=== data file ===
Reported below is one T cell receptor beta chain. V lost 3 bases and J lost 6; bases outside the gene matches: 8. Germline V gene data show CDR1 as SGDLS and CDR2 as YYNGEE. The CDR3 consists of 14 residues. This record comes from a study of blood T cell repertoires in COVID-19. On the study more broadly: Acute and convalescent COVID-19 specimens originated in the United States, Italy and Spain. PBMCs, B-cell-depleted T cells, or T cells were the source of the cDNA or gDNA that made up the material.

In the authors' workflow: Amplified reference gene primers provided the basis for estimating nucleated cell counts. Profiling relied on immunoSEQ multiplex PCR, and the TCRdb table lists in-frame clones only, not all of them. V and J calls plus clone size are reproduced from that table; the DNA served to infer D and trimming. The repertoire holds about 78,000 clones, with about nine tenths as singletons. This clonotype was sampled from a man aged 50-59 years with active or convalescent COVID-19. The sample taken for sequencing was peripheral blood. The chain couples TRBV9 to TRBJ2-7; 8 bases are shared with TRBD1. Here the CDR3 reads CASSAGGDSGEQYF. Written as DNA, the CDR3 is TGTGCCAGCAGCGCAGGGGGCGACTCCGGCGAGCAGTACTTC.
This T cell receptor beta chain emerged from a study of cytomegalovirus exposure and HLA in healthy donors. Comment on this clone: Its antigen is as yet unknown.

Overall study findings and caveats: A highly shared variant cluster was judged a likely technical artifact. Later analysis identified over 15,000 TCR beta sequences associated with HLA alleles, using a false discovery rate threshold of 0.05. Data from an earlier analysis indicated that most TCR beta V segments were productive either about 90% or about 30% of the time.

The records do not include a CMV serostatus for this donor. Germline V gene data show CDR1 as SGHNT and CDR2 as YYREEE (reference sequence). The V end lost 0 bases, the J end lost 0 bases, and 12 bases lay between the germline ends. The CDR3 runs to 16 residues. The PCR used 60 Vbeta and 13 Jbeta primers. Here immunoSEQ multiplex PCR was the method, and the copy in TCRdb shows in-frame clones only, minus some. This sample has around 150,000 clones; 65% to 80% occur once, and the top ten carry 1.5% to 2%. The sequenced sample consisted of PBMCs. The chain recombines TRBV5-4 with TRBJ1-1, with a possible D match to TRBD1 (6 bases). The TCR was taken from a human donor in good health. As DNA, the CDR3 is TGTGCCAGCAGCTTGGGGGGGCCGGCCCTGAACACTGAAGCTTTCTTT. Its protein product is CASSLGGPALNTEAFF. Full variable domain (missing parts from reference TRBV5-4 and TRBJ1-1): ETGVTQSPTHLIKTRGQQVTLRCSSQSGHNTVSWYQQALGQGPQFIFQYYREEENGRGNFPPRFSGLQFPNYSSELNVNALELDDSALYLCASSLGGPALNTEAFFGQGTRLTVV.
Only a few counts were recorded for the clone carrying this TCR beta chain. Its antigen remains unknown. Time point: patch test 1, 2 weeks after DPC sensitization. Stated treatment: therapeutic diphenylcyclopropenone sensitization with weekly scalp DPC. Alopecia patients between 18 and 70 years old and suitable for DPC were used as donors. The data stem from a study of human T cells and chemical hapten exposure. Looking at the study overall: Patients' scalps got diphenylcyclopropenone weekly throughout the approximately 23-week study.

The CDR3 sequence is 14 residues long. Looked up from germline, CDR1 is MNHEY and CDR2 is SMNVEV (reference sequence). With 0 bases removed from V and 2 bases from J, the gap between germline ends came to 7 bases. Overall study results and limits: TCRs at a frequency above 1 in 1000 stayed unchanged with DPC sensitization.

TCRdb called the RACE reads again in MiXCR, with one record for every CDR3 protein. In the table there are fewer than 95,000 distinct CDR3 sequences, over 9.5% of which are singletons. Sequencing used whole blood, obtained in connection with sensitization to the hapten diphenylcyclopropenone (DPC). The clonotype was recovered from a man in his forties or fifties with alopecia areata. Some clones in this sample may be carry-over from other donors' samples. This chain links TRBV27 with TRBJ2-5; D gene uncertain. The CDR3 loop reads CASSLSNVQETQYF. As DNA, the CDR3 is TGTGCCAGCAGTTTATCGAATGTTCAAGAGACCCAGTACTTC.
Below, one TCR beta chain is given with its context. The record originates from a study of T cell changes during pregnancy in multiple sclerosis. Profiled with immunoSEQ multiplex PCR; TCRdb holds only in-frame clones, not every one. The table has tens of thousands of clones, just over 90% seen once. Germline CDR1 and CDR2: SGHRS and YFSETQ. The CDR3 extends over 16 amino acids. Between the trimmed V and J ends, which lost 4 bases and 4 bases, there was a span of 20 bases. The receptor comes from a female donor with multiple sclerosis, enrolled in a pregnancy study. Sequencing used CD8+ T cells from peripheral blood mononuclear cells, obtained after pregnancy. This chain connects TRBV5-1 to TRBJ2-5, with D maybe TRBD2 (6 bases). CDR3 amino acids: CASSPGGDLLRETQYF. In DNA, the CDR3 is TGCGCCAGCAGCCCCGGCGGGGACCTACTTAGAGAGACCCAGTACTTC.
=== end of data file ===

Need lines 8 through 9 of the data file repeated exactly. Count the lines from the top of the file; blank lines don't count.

TCRdb called the RACE reads again in MiXCR, with one record for every CDR3 protein. In the table there are fewer than 95,000 distinct CDR3 sequences, over 9.5% of which are singletons. Sequencing used whole blood, obtained in connection with sensitization to the hapten diphenylcyclopropenone (DPC). The clonotype was recovered from a man in his forties or fifties with alopecia areata. Some clones in this sample may be carry-over from other donors' samples. This chain links TRBV27 with TRBJ2-5; D gene uncertain. The CDR3 loop reads CASSLSNVQETQYF. As DNA, the CDR3 is TGTGCCAGCAGTTTATCGAATGTTCAAGAGACCCAGTACTTC.
Below, one TCR beta chain is given with its context. The record originates from a study of T cell changes during pregnancy in multiple sclerosis. Profiled with immunoSEQ multiplex PCR; TCRdb holds only in-frame clones, not every one. The table has tens of thousands of clones, just over 90% seen once. Germline CDR1 and CDR2: SGHRS and YFSETQ. The CDR3 extends over 16 amino acids. Between the trimmed V and J ends, which lost 4 bases and 4 bases, there was a span of 20 bases. The receptor comes from a female donor with multiple sclerosis, enrolled in a pregnancy study. Sequencing used CD8+ T cells from peripheral blood mononuclear cells, obtained after pregnancy. This chain connects TRBV5-1 to TRBJ2-5, with D maybe TRBD2 (6 bases). CDR3 amino acids: CASSPGGDLLRETQYF. In DNA, the CDR3 is TGCGCCAGCAGCCCCGGCGGGGACCTACTTAGAGAGACCCAGTACTTC.